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Parks proposal reviewed
Connectivity seen as key for future
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Forsyth County News

Other business

Also Tuesday night, Forsyth County’s parks and recreation board:

• Approved some guidelines for naming future parks in a list of priorities. Naming by community takes precedence, with road, directional or landmark names to follow. Donated land and sponsorship could also be sources for naming.

• Recommended names for two southern green space sites votes. The board suggested Haw Creek Park for the Echols property and Caney Creek Preserve for the Harrison property.

• Note: All votes were 5-0.

— Alyssa LaRenzie

A consultant presented plans to grow and evolve the Forsyth County Parks and Recreation Department by beginning with a look back.

“When I first did the plan in ’98, there were about seven parks and few facilities,” Bob Betz said. “It’s really neat what you guys have done.”

In looking toward the future, the parks board reviewed the proposed master recreation plan for 2012-17 during a meeting Tuesday night.

Each five years, the plan is updated to help determine the type, number and location of future parks, facilities, programs, open space and trails to meet the county’s needs with realistic financial recommendations.

Betz said few residents attended the input sessions, but nearly 1,000 responded to the online survey seeking feedback.

The top request, he said, asked the county to provide more connectivity between parks and communities by adding sidewalks, trails or paths.

Betz suggested staff develop a plan for how to accomplish those links.

Other common suggestions included adding rectangle fields, such as those for football and soccer, as well as more gymnastics programs and opportunities for active adults, working parents and seniors.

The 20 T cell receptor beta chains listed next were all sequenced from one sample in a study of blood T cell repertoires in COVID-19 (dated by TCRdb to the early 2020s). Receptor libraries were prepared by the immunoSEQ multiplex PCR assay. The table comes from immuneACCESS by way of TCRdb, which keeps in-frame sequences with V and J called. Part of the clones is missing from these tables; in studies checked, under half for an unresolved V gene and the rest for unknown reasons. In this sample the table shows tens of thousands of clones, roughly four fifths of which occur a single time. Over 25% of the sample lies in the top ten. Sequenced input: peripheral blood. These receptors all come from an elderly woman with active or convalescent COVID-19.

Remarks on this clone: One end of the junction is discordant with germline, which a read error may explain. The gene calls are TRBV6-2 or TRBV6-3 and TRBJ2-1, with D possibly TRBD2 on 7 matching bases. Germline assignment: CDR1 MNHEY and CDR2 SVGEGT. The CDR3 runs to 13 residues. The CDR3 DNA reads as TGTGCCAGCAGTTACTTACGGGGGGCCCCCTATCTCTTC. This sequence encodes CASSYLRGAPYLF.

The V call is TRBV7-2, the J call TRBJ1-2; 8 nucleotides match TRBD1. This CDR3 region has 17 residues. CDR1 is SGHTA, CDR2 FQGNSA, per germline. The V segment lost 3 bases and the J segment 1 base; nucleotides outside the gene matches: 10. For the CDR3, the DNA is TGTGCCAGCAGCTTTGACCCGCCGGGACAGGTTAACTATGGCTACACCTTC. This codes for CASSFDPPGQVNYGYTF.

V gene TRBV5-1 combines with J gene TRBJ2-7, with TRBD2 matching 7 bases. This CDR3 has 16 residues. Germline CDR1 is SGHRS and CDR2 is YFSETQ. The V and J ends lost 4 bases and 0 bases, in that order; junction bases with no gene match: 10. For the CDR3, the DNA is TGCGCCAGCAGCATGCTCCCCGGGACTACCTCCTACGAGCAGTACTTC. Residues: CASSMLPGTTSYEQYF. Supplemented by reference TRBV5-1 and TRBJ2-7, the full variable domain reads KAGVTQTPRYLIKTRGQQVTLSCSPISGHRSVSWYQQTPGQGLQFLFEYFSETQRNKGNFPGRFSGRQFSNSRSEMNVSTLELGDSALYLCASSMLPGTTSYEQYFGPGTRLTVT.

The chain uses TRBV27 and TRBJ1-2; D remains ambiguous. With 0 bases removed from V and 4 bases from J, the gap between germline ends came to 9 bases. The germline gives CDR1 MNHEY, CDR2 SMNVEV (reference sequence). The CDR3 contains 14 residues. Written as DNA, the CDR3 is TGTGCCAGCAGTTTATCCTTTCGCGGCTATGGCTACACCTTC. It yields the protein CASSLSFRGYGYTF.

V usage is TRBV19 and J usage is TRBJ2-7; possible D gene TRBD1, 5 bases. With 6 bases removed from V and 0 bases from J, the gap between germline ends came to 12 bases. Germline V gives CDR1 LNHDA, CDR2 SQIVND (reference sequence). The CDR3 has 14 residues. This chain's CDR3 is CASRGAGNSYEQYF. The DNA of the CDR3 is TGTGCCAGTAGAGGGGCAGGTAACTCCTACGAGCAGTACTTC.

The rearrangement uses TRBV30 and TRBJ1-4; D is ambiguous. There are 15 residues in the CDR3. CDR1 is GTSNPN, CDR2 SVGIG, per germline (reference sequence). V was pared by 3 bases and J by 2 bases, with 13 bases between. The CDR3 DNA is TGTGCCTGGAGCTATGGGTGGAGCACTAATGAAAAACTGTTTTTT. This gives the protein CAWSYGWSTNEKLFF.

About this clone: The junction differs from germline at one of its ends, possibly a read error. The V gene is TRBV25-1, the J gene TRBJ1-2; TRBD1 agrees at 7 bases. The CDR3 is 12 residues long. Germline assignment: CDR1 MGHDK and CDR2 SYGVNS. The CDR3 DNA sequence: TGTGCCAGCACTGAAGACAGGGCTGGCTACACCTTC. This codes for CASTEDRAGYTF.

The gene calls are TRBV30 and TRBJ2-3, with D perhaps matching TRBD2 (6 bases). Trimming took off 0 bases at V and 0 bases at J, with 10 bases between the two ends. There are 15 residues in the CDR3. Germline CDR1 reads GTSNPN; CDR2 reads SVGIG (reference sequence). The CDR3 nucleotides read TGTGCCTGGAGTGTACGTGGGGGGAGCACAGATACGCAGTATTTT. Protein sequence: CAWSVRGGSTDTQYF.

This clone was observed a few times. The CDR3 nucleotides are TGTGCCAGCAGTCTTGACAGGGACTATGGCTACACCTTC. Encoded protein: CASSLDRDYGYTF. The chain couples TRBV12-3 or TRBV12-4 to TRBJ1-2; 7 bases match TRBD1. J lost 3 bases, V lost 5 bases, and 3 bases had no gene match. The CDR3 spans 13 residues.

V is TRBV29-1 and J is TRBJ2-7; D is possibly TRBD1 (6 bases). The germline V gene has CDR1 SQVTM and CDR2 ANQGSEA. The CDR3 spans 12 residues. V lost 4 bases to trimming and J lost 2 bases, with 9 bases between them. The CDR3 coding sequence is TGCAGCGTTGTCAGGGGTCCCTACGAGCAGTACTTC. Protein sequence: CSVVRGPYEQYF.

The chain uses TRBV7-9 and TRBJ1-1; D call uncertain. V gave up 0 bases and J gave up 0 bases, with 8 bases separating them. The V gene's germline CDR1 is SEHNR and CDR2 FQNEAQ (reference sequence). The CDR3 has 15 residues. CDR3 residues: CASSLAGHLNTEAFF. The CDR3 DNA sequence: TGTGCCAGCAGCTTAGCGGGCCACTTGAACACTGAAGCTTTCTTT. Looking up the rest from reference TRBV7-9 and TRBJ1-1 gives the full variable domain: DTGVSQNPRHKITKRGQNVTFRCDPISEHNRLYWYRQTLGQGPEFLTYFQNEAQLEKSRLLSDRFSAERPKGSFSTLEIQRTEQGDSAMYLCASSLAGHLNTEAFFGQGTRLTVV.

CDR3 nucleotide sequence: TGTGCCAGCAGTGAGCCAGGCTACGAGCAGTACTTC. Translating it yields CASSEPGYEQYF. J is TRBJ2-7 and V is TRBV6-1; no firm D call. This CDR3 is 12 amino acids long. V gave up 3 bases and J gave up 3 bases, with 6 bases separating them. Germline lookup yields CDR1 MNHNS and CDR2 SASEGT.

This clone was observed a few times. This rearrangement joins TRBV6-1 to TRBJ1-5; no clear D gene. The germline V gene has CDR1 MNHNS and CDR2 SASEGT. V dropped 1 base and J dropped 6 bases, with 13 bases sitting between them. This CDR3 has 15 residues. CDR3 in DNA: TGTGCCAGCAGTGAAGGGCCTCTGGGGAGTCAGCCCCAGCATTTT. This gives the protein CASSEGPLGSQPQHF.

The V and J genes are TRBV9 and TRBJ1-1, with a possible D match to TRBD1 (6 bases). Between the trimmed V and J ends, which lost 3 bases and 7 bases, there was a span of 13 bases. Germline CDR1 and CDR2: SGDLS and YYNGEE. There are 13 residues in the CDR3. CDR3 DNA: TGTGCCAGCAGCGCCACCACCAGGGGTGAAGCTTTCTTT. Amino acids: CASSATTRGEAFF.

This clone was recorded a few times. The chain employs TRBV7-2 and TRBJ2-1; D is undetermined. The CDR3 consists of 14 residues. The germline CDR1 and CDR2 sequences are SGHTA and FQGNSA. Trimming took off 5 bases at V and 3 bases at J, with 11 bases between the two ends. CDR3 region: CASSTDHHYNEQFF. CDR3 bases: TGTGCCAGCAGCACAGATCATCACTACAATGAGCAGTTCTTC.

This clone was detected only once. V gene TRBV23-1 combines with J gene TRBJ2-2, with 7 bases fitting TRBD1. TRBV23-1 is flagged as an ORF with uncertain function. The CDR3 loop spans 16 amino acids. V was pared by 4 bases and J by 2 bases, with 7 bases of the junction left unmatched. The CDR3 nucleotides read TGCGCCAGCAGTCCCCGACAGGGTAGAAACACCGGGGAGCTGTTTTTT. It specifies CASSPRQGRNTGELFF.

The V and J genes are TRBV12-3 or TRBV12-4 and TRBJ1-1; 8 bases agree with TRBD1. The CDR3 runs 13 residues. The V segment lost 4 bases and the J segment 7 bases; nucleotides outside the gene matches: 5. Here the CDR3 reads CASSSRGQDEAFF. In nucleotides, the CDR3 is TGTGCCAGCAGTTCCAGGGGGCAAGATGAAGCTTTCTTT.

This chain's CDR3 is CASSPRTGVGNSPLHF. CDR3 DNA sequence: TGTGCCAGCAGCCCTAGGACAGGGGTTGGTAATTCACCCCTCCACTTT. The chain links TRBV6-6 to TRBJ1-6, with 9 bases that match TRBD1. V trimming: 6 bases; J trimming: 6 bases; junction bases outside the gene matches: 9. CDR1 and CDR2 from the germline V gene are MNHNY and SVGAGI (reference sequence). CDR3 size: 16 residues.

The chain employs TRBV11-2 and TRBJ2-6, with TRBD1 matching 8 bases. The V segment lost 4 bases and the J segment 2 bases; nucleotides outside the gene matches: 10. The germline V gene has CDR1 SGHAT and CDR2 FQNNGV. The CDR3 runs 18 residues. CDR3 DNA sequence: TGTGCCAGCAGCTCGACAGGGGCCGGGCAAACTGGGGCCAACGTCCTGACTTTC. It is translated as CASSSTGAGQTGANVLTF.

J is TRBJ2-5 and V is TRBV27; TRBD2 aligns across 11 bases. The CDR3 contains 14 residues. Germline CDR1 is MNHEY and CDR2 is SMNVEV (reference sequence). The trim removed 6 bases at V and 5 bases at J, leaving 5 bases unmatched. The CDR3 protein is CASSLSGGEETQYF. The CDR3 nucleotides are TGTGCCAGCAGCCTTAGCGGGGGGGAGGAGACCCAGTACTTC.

Input on current parks use showed that walking and biking may surpass athletics, Betz said.

“The recreation demand in Forsyth County is kind of changing,” he said. “It used to be all athletics … and now it’s becoming more learning toward passive, individualized type opportunities.”

The county has been moving in that direction in part by working toward opening several passive, or green space, parks next year.

In following the county’s standard of providing 10 acres per 1,000 people, population projections show the county would be 109 acres shy by 2017.

Compared to the last five-year master plan, however, little land acquisition is suggested this go-around, Betz said.

The only specific recommendation is for an athletic complex of at least 50 acres in south Forsyth.

 “One thing we can’t forget is that we need to improve what we already have,” Betz said. “We need to continue to put money into existing parks.”

Board member Dan Slott emphasized the importance of funding improvements at current parks, and suggested moving some of the nearly $14 million set aside for undeveloped sites into the about $1.8 million for current sites.

Other top facility priorities included finishing the green space sites, the Big Creek Greenway and the planned park in the Matt community.

In terms of financing, Betz said funding all the recommendations in the plan would cost about $32 million.

The previous plan totaled about $105 million in improvements.

He said past funding sources included the voter-approved $100 million parks, recreation and green space bond, as well as 1-cent sales tax revenue and impact fees charged to developers.

Those funding sources have either declined or will soon end, Betz said.

He suggested the possibility of a dedicated millage, in which a portion of property taxes would be set aside to achieve the plan’s goals.

Board members discussed holding a referendum on that funding option, but added that county commissioners would have to make that call.

The parks board recommended approval of the master plan as a whole in a 5-0 vote.

Betz likely will present the plan to commissioners Jan. 10.